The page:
12 Section 2: Studies of change Topic Description of topic Learning outcomes Students should be able to 2.3 Reformation contd. Special study 2.4 Plantation in Ireland Changes in land ownership Special study 2.5 Revolutionary movements A study of political change Special study 2.6 Industrial England and rural Ireland A study of social change Special study Life of one of the named reformers and the effect he had Munster and Ulster Plantations under the following headings: --why the land changed hands --how the land changed hands --main consequences, immediate and long-term, of the changes in ownership One of the named plantations Sources of discontent in late 18th century Ireland. The influence of revolutionary movements in America and France on Ireland in the late 18th and early 19th centuries. The activities and impact of the Irish revolutionary movements A study of the life of one revolutionary in Ireland in the late 18th and/or early 19th centuries Living and working conditions in industrial England in the first half of the 19th century Living and working conditions in rural Ireland in the first half of the 19th century The Great Famine and its impact up to give an account of the life of one of the named reformers and the effect he had identify the main causes, features and consequences of plantation policies in Ireland in the 16th and early 17th centuries, with reference to the Munster and Ulster Plantations -- give an account of one of the named plantations in Ireland (either the Munster Plantation or the Ulster Plantation) -- identify the main causes, features and consequences of revolutionary activity in Ireland during the late 18th century -- give an account of the life of one revolutionary in Ireland in the late 18th and/or early 19th centuries -- describe the contrasting living and working conditions in industrial England and rural Ireland in the first half of the 19th century -- give an account of the Great Famine and its impact up to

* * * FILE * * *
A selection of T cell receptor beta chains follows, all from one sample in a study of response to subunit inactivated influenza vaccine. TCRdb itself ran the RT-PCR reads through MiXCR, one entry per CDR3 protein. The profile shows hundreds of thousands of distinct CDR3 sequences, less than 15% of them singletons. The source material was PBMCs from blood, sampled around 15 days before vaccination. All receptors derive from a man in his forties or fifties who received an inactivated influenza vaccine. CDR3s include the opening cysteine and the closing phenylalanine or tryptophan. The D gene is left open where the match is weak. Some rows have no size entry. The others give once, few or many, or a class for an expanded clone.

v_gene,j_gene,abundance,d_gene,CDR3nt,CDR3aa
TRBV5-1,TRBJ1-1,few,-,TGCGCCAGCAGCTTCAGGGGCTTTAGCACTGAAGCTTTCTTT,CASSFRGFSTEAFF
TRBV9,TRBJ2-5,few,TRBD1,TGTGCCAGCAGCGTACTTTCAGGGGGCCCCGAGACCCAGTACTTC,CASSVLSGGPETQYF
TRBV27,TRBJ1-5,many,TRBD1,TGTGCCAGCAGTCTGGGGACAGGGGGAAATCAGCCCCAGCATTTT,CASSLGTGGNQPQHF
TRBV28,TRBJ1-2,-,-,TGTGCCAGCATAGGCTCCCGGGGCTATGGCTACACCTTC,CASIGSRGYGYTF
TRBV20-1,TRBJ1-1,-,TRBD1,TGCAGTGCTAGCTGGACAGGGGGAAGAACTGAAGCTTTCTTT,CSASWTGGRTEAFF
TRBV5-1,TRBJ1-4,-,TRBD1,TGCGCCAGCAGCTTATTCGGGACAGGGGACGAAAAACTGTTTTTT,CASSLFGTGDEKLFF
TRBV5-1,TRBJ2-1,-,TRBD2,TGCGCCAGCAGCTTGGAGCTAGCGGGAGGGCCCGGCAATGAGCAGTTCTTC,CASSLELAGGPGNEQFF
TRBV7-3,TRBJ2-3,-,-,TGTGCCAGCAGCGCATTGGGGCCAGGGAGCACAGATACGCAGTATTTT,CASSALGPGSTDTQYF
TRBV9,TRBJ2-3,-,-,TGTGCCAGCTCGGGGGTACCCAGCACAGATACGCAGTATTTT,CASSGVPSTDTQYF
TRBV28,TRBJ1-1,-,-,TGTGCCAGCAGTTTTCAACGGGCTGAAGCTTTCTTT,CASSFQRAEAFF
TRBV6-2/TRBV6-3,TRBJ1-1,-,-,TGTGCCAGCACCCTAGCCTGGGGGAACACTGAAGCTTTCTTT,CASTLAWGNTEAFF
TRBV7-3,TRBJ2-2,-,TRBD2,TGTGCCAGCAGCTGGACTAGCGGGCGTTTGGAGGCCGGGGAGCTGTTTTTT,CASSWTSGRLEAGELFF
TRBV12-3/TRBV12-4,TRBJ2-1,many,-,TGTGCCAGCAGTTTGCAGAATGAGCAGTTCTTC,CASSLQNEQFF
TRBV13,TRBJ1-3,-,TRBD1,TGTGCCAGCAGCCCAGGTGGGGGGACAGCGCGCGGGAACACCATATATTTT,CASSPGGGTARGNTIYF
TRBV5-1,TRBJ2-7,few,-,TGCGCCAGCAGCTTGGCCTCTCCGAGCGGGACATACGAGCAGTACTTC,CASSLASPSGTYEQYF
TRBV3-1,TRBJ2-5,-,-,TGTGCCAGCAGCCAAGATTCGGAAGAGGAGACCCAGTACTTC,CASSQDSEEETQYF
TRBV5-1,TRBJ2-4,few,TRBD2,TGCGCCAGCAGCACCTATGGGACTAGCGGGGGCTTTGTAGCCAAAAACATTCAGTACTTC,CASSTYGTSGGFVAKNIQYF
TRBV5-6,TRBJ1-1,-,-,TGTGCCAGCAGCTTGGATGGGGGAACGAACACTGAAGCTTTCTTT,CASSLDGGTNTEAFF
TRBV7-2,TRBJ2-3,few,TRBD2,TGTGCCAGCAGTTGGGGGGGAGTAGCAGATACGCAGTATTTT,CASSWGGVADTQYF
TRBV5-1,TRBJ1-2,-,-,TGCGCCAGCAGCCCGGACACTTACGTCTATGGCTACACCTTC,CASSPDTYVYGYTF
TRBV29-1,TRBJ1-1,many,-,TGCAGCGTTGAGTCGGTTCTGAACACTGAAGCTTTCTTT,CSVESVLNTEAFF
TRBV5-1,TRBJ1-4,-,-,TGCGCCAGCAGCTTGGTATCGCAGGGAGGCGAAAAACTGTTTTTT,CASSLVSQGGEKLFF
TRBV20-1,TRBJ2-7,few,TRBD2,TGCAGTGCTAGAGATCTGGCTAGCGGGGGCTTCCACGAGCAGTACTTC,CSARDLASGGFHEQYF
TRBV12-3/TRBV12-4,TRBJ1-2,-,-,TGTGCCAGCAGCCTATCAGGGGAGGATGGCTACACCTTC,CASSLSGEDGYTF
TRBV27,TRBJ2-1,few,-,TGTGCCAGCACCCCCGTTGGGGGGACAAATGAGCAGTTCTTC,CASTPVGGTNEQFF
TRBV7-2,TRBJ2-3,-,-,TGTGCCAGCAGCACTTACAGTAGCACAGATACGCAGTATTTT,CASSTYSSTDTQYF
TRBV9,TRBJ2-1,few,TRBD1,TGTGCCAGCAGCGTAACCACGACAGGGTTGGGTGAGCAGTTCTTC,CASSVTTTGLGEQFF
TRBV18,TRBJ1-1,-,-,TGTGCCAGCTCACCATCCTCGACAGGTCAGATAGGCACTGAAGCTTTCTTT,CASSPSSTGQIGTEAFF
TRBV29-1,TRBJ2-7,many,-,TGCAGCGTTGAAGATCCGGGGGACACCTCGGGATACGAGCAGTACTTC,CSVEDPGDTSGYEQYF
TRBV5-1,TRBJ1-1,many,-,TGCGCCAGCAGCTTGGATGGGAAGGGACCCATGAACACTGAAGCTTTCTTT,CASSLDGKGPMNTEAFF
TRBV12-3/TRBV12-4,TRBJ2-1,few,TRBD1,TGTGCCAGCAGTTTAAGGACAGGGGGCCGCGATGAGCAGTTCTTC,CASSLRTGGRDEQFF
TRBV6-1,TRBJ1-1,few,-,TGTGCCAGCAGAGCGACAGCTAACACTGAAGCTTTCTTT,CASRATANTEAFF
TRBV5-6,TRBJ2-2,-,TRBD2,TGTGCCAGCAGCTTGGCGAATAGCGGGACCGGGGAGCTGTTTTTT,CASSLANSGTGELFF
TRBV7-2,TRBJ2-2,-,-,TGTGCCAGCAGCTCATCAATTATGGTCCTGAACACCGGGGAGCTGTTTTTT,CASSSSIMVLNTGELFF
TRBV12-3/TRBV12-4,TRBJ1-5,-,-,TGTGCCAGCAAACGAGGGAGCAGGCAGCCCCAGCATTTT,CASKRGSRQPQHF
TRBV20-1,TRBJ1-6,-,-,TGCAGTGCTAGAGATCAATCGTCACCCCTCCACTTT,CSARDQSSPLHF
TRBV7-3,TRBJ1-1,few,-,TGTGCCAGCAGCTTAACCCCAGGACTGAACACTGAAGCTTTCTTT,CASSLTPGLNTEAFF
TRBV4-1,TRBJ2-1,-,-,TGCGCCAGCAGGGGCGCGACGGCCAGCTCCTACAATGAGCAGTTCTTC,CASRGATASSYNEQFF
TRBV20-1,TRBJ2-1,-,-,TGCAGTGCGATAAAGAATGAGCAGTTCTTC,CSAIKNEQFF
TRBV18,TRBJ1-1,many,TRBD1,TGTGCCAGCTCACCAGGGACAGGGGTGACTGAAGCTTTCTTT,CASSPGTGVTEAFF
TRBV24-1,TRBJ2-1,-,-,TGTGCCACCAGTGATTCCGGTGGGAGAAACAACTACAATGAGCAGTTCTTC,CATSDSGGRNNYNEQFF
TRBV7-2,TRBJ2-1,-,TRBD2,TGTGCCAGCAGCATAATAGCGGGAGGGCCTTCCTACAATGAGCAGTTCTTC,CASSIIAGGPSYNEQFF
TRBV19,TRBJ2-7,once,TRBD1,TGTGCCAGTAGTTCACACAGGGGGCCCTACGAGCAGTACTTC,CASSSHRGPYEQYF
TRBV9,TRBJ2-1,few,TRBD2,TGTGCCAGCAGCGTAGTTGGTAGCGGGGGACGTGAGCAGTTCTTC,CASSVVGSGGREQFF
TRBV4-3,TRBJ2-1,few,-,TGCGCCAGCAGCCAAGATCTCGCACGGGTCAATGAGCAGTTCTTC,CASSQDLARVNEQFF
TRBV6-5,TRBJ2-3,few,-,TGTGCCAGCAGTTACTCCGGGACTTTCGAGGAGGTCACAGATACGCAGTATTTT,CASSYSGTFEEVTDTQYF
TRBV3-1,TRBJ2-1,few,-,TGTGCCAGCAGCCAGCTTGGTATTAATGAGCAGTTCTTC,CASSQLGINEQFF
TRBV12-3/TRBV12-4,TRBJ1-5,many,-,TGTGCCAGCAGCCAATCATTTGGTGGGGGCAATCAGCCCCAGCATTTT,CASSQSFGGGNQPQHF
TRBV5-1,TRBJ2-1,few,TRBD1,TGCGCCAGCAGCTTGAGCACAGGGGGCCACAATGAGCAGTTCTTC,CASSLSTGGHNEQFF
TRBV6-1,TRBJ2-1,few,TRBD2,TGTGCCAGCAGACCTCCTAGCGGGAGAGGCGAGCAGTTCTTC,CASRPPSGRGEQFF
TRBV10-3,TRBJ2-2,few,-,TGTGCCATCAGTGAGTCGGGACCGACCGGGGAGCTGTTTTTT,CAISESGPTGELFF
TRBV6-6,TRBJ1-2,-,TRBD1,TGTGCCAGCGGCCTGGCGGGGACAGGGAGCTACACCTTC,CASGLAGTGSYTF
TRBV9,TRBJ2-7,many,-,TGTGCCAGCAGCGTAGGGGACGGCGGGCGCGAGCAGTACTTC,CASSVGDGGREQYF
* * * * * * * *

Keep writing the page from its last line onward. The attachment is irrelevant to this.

13 Section 3: Understanding the modern world This section explores developments in Irish politics and society and in international relations that have helped to shape the country and the world in which we live. It combines the study of selected, significant developments with the analysis of change and the study of conflict and conflict resolution. The learning outcomes contained in Topic 3.1 General study, should be seen as permeating the study of all of the topics in the section. Students studying this syllabus at Ordinary Level will study 3.4 International history in the 20th century, and one of the other two topics i.e. either 3.2 Political developments in Ireland, or 3.3 Social change in the 20th century. In studying 3.4 International history in the 20th century, Ordinary level students should focus on either A or B. Section 3: Understanding the modern world Topic Description of topic Learning outcomes Students should be able to 3.1 General study A study of the job of the historian -- demonstrate research skills in their understanding and communication of history General introduction to historical methods -- show understanding of the concepts of propaganda, bias and objectivity show understanding of how the contemporary world has been shaped by the interaction of people and events in the past -- show understanding of chronology Exploration of different types of sources and evidence -- identify historical evidence from a variety of sources -- select relevant points of evidence to answer historical questions 11